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Zealot or Antichrist
January 13, 2021, 10:18 AM

Dear Friends,

How we react to the events in Washington last week will likely depend on one’s political leaning. Were those who busted their way into the Capitol “patriots” or “anarchists”? At the very least, they were zealots intent on disrupting the election process in the House and Senate. Zealotry comes in many different forms. The spectrum runs from those who would destroy life and property to achieve their goal to those who dress up in outlandish costumes to root-on their favorite sports team.

Zealot or anarchist, in my interpretation, differ from patriot often only after the outcome is known and history from the winning perspective writes the story. Examples in our history identify those Boston townspeople, on December 16, 1773, who dressed up as Native Americans, boarded at least one British ship and proceeded to throw its’ entire cargo of English Tea into the harbor are considered American Patriots. To the British they were anarchists, terrorists, or zealots, and criminals. We have even given the incident a “cute” name – The Boston Tea Party. In the 1850’s, the Abolitionist, John Brown saw that peaceful action to abolish slavery was ineffective and believed only violence would end it. In October 1859, he led the raid on the federal armory at Harpers Ferry, Virginia which killed seven people and wounded at least ten others. He was unable to get many slaves to join his cause and was soon captured, condemned, and executed for inciting a slave insurrection. He is the first person executed for treason in the United States. Was he an anarchist, terrorist, or zealot? From history’s perspective of slavery in the U.S. to the present, can we say that his cause was in fact a just one – simply pre-mature for his time. Could he now possibly be considered a “patriot”, sacrificing himself to further the abolishment of slavery one hundred and fifty years later? J. Robert Oppenheimer, “father of the atomic bomb” made possible the largest mass killing in world history to that point (he didn’t pull the trigger). He was viewed as a patriot for many years until he publicly came out during a governmental debate against the creation of the Hydrogen bomb in the 1950’s. In 1954, he had all his security clearances revoked and was effectively stripped of any political influence. Is he to still be viewed as a patriot or an “anti-nuclear use” zealot? Would Martin Luther King Jr. or Mahatma Gandhi be considered zealots or anarchists? Even Jesus had a zealot as one of his disciples.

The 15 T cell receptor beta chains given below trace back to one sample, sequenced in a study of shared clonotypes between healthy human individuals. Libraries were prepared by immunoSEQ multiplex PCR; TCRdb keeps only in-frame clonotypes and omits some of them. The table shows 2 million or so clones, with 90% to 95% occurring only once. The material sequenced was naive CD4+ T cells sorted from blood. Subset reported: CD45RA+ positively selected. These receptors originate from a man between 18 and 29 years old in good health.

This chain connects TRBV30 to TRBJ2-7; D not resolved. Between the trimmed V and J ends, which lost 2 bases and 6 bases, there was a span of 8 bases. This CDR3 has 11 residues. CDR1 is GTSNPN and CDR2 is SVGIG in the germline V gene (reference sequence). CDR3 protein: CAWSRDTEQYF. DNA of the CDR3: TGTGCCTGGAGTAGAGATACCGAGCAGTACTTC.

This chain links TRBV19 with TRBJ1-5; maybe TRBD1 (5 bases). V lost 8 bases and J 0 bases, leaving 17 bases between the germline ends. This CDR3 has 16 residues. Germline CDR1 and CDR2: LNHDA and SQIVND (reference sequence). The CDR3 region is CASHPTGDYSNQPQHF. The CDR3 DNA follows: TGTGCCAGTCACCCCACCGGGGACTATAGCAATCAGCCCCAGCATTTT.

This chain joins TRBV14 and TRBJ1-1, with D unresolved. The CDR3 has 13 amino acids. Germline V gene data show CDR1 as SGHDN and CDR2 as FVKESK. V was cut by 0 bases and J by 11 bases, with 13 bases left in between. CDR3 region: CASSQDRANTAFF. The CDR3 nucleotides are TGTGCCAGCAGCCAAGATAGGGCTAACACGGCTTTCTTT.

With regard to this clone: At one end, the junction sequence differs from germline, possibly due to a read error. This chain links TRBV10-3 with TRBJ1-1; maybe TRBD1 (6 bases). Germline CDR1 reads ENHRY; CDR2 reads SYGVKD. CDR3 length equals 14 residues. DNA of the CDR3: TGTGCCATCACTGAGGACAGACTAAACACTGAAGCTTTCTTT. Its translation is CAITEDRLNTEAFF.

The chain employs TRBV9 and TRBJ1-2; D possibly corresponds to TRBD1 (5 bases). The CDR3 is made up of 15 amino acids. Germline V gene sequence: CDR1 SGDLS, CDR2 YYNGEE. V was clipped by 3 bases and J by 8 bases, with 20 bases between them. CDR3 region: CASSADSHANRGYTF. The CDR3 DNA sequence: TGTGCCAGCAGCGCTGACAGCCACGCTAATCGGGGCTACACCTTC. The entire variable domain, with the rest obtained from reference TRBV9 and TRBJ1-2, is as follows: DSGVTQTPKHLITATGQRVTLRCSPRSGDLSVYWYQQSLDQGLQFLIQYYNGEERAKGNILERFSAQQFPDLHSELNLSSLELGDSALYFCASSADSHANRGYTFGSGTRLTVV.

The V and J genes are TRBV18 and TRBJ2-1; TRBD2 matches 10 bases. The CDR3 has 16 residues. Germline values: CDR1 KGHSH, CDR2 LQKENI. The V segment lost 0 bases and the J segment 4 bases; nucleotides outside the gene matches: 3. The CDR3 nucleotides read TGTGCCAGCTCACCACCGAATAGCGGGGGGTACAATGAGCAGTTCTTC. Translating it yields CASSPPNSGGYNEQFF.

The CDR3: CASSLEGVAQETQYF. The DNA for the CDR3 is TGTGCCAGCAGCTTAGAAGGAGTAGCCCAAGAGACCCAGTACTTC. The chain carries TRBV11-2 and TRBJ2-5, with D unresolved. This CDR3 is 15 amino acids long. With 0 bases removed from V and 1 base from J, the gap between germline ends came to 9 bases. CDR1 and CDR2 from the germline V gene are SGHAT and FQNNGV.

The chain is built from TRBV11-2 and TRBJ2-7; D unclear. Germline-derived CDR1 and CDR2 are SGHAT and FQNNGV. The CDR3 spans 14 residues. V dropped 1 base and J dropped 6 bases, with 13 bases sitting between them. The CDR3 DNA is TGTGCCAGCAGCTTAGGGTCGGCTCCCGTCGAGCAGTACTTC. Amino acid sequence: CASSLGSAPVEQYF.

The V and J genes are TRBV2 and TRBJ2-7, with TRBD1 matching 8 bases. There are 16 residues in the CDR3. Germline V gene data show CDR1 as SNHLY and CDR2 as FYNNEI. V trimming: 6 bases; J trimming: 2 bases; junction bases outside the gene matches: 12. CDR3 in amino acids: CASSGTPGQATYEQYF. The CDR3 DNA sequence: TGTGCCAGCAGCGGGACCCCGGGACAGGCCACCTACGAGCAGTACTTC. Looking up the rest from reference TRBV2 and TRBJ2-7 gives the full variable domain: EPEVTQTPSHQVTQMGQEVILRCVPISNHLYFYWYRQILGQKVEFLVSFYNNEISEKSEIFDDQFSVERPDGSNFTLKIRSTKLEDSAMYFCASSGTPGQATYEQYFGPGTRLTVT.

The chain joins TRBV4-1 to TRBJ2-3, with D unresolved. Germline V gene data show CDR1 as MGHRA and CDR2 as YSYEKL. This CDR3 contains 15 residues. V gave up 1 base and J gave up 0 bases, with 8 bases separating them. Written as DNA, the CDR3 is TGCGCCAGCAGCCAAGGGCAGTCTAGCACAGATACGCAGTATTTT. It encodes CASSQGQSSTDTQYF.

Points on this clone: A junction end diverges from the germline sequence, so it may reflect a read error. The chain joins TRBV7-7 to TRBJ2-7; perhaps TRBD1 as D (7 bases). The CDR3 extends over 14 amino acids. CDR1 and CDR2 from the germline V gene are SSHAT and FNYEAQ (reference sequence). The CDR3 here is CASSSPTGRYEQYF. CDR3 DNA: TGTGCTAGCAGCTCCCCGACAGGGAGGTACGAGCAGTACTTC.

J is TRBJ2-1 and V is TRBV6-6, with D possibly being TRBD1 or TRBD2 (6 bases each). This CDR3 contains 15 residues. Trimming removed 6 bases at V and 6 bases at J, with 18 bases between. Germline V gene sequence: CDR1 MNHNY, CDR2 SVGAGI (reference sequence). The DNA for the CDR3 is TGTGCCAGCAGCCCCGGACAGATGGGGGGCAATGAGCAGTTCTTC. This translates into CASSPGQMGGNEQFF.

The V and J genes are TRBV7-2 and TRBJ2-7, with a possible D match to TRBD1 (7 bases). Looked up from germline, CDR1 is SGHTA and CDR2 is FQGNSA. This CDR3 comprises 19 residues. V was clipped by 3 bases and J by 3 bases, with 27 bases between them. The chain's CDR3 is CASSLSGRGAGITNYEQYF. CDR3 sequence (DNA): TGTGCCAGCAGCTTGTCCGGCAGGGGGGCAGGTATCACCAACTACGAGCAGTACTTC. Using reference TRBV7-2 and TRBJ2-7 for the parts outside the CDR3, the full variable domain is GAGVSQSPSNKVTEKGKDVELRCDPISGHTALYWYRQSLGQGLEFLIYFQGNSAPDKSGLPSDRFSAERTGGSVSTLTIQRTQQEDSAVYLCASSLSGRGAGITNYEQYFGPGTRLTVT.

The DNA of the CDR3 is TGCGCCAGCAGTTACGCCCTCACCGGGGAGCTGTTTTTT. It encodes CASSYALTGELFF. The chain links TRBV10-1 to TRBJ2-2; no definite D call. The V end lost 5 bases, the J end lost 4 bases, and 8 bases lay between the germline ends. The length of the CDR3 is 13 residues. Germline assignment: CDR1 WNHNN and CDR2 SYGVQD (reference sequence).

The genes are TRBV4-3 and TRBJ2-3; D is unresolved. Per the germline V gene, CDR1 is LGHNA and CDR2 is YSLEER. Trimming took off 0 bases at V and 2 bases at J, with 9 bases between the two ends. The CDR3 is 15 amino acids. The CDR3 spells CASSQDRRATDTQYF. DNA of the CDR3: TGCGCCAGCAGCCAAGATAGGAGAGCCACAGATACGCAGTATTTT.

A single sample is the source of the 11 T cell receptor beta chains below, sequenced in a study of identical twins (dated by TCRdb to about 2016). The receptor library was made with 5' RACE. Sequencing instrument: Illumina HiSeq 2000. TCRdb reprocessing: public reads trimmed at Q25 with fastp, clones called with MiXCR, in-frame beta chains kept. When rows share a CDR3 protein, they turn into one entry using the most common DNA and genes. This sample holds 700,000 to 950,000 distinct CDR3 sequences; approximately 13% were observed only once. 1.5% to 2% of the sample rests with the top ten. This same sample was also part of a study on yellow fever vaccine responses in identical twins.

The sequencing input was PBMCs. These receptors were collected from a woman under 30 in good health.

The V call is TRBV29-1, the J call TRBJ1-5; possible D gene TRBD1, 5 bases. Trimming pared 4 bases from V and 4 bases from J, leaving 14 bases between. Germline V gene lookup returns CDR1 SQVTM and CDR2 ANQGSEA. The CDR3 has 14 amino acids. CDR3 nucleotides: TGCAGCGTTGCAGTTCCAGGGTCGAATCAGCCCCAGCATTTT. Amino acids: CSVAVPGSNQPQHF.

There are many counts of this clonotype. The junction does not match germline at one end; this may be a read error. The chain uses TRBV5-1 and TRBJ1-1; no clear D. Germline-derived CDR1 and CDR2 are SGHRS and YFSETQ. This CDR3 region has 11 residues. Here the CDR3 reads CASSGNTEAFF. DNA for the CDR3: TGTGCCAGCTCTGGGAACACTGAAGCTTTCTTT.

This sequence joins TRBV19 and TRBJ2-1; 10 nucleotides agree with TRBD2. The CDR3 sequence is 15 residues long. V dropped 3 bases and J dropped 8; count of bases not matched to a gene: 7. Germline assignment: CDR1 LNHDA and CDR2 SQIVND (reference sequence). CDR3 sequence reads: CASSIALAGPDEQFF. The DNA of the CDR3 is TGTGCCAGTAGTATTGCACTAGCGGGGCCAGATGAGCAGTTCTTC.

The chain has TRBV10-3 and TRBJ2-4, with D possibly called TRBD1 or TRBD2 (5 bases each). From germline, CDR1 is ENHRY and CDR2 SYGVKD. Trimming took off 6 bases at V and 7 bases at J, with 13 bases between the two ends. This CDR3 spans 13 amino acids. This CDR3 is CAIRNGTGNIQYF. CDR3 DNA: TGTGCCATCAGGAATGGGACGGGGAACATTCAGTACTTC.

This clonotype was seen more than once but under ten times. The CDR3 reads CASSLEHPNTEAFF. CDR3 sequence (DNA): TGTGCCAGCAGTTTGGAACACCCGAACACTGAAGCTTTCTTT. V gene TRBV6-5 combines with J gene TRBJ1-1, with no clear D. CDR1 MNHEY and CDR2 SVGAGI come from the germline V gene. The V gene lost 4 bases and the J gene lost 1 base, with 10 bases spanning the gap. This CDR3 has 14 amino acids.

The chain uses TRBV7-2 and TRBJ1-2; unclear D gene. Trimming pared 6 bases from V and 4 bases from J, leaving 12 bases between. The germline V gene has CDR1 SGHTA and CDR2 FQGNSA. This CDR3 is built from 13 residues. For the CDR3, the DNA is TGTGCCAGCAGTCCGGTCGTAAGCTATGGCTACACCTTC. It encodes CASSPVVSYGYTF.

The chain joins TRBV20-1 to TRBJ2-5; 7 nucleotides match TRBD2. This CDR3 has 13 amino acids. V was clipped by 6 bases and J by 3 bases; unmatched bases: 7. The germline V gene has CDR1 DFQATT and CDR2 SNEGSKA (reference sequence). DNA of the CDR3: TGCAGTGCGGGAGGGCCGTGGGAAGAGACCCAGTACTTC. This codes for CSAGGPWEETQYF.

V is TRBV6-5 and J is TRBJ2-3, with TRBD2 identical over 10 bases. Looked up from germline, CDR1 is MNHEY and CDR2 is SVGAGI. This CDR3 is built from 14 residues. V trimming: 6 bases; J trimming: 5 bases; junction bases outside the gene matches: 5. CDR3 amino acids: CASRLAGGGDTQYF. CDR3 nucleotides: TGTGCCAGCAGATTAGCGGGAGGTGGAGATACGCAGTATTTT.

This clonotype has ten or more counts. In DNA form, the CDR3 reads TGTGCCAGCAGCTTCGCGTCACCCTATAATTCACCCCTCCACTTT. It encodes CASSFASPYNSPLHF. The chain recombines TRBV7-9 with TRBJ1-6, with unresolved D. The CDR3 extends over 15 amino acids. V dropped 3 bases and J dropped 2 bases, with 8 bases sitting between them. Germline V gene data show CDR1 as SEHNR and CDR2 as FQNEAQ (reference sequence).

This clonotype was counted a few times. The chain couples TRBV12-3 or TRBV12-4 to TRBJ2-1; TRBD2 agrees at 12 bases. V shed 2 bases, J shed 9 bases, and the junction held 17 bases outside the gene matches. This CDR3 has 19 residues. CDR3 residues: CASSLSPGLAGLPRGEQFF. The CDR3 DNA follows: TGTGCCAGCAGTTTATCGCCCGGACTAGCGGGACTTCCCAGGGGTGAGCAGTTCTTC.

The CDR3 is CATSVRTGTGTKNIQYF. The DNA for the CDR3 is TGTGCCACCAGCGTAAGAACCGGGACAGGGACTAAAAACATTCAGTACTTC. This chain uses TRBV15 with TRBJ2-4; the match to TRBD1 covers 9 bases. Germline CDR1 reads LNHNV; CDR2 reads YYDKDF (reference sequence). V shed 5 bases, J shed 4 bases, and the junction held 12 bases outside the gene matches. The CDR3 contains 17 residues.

I believe these last three differ from the rest because of their belief in non-violence to achieve their goal, even Simon the zealot because of his time with Jesus. All three -King, Gandhi, and Jesus - showed great zeal for their cause while respecting life (their own and others) to promote change. This required great discipline for themselves and their followers; not to fight back, but to maintain focus and to press forward in peace. What we saw last week was not an affirmation of life or value, or justice. The change they sought was through threat and intimidation without concern for other people’s well-being.

You and I in the church – following Jesus’ example - are still charged to maintain both our self-discipline and our care and compassion for others. The Gospel’s truth is that people change their hearts more fully when they are embraced in love rather than coerced by fear. Considering the violence, we have seen, our witness and ministry are needed now more than ever. Let us not lose heart in doing good, for in due time we shall reap a harvest if we do not give up” (Galatians 6:9).

In Christ’s service together wherever He leads,